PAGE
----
What does Bob Something, aka Robert Ellis Orrall, do? Whatever the hell he wants. His one-man solo project, Monkey Bowl, released its third eclectic pop album, Space, last July on Plastic 350 Records along with Art Circus’ Apples & Oranges and the little bear’s eponymous release. Space, not an album to be pigeonholed, is a diverse, mellow, lyric-driven record that outfits accessible pop in various masks from soft and acoustic (“And You Were a Spaceship,” “For the Hard Days Ahead”) to bright and sparkling (“She’s Got a Smile That Wakes Up the Sun, The World Comes Alive, Put Your Shades On!”).
Orrall, a hit songwriter many times over, writes simply, candidly and classically. On Space, he sings about love, the importance of secrets, spaceships and needing space with a warm, non-abrasive voice not unlike Elvis Costello’s that floats over instrumentation done by himself and several contributors.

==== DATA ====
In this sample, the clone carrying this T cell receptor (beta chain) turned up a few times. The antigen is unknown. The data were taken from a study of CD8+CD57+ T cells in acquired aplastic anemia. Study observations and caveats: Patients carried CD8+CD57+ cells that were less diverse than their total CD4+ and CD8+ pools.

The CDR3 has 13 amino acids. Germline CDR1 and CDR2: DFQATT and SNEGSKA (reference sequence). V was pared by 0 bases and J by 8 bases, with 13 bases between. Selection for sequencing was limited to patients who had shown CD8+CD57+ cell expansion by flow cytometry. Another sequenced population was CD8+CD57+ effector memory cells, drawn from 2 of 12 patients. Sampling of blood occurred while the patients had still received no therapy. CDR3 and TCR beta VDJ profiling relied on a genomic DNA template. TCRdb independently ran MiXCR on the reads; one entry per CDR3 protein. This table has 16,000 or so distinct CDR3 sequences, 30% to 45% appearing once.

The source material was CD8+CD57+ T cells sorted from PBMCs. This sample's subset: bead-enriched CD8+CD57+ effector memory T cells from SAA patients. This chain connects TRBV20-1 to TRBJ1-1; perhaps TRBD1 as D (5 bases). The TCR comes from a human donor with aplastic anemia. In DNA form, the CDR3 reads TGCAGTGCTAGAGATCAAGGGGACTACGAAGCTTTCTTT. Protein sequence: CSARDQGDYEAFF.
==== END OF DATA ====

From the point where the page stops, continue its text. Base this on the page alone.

The 12-track collection features a rendition of “Ten Nine Eight Seven Six Five Four,” which is on labelmate Art Circus’ Apples & Oranges as well as a hushed, softer rendition of JEFF the Brotherhood’s “The Tropics” that has a delicate piano base. The record leans heavily on piano hooks, like “The Secret Life of Secrets,” and one of the best is the distinct outlier, even on this mish-mash album, “You All,” with its wiry guitar and retro pop rhythm.
As with all Monkey Bowl output, Space is a multiform assortment of words and melodies that happened to strike the fancy of Bob Something, which is precisely the appeal; the variety of the record is its charm.
Listen to: “Everything I Saw, I Liked,” “The Secret Life of Secrets,” “You All,” “Stupid” – Jessica Pace